Menopause is associated with accelerated scarring of the liver (fibrosis) among women coinfected with HIV and hepatitis C virus (HCV), aidsmap reports. According to the authors of a recent long-term study of coinfected women, this finding indicates that peri- and postmenopausal women should be prioritized for hep C treatment.

Publishing their findings in Clinical Infectious Diseases, investigators from the Women Interagency HIV Study (WIHS) followed 405 women living with HIV and HCV who were pre-menopausal upon entering the study.

The scientists determined the women’s menopause status according to levels of their anti-Müllerian hormone (AMH), an indicator of the number of remaining eggs in the ovaries. Detectable AMH indicated premenopause, the five-year period after AMH became undetectable indicated perimenopause and the time after the end of that period indicated postmenopause.

The investigators determined fibrosis stage according to two scoring systems, the APRI and the FIB-4 scales.

Upon entering the study, the women had a median age of 37. Six percent of the participants had fibrosis at stage 3 or higher, indicating advanced fibrosis or cirrhosis, the more advanced stage of liver disease following advanced fibrosis. They were followed for a median 9.1 years and experienced the onset of menopause at an average age of 49. Fifty-eight percent of the women were Latina. Six percent reported using alcohol heavily.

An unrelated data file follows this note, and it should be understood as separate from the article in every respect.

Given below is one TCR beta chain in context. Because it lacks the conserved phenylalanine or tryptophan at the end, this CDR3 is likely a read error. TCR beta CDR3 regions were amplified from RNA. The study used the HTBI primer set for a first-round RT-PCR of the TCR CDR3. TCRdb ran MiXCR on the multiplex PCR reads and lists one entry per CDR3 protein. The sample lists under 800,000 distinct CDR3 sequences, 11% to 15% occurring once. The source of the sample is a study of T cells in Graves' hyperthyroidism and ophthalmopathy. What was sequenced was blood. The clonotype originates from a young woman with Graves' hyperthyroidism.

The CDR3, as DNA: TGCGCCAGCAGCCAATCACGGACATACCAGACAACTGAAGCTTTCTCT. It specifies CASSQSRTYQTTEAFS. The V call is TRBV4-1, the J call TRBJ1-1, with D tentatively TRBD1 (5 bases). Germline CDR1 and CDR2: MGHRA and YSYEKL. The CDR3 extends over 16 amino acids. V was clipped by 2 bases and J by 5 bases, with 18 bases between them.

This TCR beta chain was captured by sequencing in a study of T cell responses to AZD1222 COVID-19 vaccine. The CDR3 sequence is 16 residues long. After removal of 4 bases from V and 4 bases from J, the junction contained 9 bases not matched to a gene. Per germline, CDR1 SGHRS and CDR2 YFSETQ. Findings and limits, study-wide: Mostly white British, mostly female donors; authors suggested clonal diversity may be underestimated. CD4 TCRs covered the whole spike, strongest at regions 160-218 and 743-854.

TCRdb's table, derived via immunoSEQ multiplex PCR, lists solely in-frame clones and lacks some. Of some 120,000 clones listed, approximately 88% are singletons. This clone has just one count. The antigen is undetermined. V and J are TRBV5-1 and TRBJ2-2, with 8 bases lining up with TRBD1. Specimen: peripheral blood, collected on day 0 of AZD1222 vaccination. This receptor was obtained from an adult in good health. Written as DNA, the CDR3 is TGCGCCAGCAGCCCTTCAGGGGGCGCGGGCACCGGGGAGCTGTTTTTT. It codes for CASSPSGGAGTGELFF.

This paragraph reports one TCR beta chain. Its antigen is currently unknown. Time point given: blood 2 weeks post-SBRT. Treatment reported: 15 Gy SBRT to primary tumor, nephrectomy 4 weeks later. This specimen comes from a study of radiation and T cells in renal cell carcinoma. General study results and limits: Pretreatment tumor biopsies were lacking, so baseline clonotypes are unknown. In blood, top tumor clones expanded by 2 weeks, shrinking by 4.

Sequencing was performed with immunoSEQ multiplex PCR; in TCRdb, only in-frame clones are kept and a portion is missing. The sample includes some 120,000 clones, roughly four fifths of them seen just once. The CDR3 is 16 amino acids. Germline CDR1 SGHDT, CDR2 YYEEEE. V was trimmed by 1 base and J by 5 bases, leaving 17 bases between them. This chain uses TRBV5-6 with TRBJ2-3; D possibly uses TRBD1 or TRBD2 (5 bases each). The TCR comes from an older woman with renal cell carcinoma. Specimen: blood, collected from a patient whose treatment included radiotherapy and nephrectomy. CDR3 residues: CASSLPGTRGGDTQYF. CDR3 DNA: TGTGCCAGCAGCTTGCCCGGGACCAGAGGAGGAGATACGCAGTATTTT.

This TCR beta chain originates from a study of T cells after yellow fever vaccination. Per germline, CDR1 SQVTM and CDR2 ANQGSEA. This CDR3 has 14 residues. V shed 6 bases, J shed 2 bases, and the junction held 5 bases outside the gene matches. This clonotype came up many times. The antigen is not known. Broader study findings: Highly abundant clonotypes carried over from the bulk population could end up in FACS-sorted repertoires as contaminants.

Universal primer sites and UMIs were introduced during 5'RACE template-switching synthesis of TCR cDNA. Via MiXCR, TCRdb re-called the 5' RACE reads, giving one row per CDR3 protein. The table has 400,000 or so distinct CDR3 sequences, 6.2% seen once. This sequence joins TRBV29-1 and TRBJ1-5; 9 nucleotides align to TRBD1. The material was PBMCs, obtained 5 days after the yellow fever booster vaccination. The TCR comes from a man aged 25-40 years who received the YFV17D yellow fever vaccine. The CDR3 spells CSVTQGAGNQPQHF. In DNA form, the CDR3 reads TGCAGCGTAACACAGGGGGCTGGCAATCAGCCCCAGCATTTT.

Eighty-eight percent were taking antiretroviral (ARV) treatment for HIV. Twenty-three percent were treated for hep C, but only 2 percent received treatment with the modern class of highly effective HCV medications, known as direct-acting antivirals.

About one in four of the women had a history of diabetes, and 11 percent had been diagnosed with metabolic syndrome.

During the study’s follow-up, one in five took some form of hormone replacement therapy. Thirty-two percent of the women ultimately developed fibrosis of stage 3 or higher according to the FIB-4 scoring system and 20 did so according to the APRI system.

After adjusting the data to account for differences in age among the participants, the researchers found that compared with premenopause, perimenopause was associated with accelerated fibrosis progression: an excess of 0.12 units per year according to the FIB-4 scoring system and 0.05 units per year according to APRI. While postmenopause was also associated with faster fibrosis progression compared with premenopause, this difference was not statistically significant, meaning it could have occurred by chance.

After adjusting the data for additional factors, including Latina ethnicity, the use of ARVs and alcohol consumption, the investigators found that perimenopause was still associated with faster fibrosis, an excess of 0.1 units per year according to FIB-4.

The researchers concluded that HIV/HCV-coinfected women’s advancement through menopause is associated with acceleration in fibrosis progression regardless of age.

To read the aidsmap article, click here.

To read the study abstract, click here.